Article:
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for, was drawn up in an invidious spirit,' I certainly did, with more warinth than was perhaps discreet, comment on the Paper proposed to be substituted ; and there ended, with no good effect, our interview.

“ Adam and I saw the Prince again that night, when His Royal Highness was graciously pleased to meet our joint and earnest request, hy striking out from the draft of the Answer, to which he still resolved to adhere, every passage which we conceived to be most liable to objection on the part of Lord Grey and Lord Grenville.

" On the next morning, Friday, -a short time before he was to receive the Address, when Adam returned from the Noble Lords, with their expressed disclaimer of the preferred Answer, altered as it was, His Royal Highness still persevered to eradicate every remaining word which he thought might yet appear exceptionable to them, and made farther alterations, although the fair copy of the paper had been made out.

6. Thus the Answer, nearly reduced to the expression of the Prince's own suggestions, and without an opportunity of farther meeling the wishes of the Noble Lords, was delivered by His Royal Highness, and presented by the Deputation of the two Houses.

" I am ashamed to have been thus prolix and circumstantial upon a matter which may appear to have admitted of much shorter explanation; but when misconception has produced distrust among those, I hope, not willingly disposed to differ, and who can have, I equally trust, but one common object in view in their different stations, I know no better way than by minuteness and accuracy of detail to remove whatever


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appeared doubtful iu conduct while unexplained, or inconsistent in principle not clearly re-asserted.

" And now, my dear Lord, I have only shortly to express my own personal mortification, I will use no other word, that I should have been considered by any persons, however high in rank, or justly entitled to high political pretensions, as one so little attached to His Royal Highness,' or so ignorant of the value of the Coustilution of his country,'as to be held out to HIM, whose fairly-earned esteem I regard as the first honour and the sole reward of my political life, in the character of an interested contriver of a double government, and, in some measure, as an apostate from all iny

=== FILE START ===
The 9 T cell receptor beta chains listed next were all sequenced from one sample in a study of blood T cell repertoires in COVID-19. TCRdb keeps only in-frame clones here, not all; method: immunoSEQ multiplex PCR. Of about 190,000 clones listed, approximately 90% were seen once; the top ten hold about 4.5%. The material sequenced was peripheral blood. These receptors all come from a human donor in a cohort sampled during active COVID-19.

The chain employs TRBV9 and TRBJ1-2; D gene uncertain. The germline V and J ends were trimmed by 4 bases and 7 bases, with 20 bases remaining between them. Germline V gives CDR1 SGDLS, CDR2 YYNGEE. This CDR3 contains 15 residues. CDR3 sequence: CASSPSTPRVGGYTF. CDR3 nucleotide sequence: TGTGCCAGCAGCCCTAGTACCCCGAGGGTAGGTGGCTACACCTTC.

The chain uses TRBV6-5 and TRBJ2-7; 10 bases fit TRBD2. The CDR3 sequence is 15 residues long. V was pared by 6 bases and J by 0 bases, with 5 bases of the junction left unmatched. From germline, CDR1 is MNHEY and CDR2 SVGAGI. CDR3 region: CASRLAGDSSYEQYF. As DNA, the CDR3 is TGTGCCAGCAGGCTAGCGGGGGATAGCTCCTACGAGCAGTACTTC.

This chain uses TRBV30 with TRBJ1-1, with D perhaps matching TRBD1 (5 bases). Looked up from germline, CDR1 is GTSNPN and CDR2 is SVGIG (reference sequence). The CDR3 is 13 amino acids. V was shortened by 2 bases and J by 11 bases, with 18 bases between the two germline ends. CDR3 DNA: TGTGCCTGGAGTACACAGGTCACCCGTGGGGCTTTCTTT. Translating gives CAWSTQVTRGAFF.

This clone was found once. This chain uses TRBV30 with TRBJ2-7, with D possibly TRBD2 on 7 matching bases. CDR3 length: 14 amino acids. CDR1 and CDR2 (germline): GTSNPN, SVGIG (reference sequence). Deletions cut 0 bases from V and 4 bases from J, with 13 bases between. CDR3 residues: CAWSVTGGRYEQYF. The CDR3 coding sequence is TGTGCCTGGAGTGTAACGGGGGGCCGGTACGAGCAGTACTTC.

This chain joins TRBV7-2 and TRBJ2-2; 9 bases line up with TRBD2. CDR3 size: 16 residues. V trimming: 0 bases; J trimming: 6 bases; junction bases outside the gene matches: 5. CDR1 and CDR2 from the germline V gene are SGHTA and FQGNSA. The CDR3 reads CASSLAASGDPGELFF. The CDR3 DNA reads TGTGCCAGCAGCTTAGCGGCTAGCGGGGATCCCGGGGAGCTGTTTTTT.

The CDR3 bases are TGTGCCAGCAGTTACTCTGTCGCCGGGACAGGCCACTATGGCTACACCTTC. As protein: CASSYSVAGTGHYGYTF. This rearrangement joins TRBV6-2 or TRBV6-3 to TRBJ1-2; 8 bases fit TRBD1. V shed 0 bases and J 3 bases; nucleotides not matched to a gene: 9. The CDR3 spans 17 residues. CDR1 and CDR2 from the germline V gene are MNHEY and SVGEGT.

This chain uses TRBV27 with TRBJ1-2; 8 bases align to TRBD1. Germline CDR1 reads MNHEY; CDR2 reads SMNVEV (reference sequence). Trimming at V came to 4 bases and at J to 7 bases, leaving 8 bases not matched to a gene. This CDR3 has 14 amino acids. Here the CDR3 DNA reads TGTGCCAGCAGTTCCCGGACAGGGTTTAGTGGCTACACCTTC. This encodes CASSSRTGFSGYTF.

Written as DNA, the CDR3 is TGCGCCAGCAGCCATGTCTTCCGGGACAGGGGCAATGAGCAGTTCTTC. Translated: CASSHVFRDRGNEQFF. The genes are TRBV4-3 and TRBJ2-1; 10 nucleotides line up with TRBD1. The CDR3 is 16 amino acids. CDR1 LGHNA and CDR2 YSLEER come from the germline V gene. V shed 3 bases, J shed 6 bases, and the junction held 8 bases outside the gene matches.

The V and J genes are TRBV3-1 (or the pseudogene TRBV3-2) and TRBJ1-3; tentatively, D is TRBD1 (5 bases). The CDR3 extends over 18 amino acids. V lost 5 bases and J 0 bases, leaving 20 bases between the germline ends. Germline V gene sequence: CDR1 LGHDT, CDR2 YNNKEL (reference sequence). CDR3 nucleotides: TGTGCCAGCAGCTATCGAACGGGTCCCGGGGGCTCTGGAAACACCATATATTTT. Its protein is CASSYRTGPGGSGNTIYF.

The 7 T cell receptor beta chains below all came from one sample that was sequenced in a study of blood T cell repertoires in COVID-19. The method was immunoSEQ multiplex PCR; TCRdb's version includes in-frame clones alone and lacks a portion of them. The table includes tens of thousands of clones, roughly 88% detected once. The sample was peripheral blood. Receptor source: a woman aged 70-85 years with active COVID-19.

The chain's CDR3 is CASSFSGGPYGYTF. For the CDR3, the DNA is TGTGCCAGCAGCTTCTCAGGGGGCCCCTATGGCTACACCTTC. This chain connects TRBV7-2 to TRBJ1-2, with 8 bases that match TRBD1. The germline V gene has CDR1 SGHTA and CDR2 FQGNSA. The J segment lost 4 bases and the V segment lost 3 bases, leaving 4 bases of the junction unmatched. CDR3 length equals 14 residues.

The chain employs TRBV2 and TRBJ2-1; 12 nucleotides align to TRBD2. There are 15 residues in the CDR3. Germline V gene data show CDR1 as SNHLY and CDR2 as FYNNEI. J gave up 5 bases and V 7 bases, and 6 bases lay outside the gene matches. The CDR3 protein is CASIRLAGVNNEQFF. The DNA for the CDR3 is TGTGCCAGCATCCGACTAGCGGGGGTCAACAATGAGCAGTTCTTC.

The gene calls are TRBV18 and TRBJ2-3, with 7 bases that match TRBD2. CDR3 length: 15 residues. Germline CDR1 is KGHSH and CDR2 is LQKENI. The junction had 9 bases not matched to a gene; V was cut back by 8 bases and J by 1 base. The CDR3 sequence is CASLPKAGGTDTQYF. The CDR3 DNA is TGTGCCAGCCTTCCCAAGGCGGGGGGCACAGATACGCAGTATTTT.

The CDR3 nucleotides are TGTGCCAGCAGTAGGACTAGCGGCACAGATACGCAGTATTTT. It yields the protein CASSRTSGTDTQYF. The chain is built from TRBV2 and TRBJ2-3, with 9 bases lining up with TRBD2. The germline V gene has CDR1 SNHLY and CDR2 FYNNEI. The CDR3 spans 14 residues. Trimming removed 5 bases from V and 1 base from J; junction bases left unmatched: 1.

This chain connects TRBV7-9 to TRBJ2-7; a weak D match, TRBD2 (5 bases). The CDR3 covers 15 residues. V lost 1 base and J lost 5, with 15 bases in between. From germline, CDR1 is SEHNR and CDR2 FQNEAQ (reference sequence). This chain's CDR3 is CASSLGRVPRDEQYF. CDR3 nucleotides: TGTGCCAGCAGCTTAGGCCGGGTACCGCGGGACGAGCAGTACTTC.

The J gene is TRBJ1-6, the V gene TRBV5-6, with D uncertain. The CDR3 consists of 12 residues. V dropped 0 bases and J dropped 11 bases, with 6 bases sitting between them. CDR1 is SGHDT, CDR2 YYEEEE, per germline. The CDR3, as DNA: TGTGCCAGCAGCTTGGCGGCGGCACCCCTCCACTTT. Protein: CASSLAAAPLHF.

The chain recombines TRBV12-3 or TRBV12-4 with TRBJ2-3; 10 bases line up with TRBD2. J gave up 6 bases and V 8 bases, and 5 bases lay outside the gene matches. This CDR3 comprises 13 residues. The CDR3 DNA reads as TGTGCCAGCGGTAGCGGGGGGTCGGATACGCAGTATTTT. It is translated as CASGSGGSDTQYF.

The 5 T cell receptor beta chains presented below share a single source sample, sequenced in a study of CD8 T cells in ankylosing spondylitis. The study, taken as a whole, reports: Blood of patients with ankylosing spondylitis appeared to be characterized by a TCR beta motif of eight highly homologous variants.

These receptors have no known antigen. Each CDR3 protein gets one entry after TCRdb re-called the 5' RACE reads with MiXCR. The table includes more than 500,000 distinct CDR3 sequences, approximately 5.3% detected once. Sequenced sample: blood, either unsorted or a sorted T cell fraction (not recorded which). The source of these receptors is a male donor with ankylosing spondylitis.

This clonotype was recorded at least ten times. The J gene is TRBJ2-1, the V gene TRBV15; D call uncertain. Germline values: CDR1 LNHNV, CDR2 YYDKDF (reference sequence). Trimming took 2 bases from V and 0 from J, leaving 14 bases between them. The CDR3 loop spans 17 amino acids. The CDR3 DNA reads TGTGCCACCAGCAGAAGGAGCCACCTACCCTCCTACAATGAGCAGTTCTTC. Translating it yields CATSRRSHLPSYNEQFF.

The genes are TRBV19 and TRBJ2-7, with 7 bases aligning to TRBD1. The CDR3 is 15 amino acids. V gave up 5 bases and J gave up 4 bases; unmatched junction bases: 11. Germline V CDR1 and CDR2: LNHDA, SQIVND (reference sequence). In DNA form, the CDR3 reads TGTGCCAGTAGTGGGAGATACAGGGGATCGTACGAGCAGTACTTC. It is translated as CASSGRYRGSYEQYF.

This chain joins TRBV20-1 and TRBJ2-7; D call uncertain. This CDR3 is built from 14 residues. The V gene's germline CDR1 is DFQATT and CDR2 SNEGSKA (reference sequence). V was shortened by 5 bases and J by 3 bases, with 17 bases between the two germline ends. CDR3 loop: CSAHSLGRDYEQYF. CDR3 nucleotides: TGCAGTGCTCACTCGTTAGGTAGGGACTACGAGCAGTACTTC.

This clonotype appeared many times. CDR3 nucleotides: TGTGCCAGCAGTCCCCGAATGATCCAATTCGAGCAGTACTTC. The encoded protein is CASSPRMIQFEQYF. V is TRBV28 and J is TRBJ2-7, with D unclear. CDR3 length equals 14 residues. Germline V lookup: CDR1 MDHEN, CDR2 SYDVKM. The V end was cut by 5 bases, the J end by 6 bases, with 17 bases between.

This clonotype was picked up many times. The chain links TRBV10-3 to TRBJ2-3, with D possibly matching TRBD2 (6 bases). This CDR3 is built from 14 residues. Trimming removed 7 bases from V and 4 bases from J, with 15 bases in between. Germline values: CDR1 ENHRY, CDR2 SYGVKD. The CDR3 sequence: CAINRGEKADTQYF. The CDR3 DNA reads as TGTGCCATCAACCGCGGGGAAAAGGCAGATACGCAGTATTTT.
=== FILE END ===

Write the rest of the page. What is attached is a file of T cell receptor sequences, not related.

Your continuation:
former principles, -- which have taught me, as well as the Noble Lords, that the maintenance of constitutional responsibility in the ministers of the Crown is essential to any hope of success in the administration of the public interest.'

** At the same time, I am most ready to admit that it could not be their intention so to characterise but it is the direct inference which others must gather from the first paragraph I have quoted from their Representation, and an inference which, I understand, has already been raised in public opinion. A departure, my dear

d, on my part, from upholding the principle declared by the Noble Lords, much more a persumptuous and certainly ineffectual attempt to inculcale a contrary doctrine on the mind of the Prince of Wales, would, I am confident, lose me every particle of his favour and confidence at once and for ever. But I am yet to learn what part of my past public life, and I challenge observation on every part of my present proceedings,-has warranted the adoption of any such suspicion of me, or the


expression of any such imputation against me. But I will dwell no longer on this point, as it relates only to my own feelings and character; which, however, I am the more bound to consider, as others, in my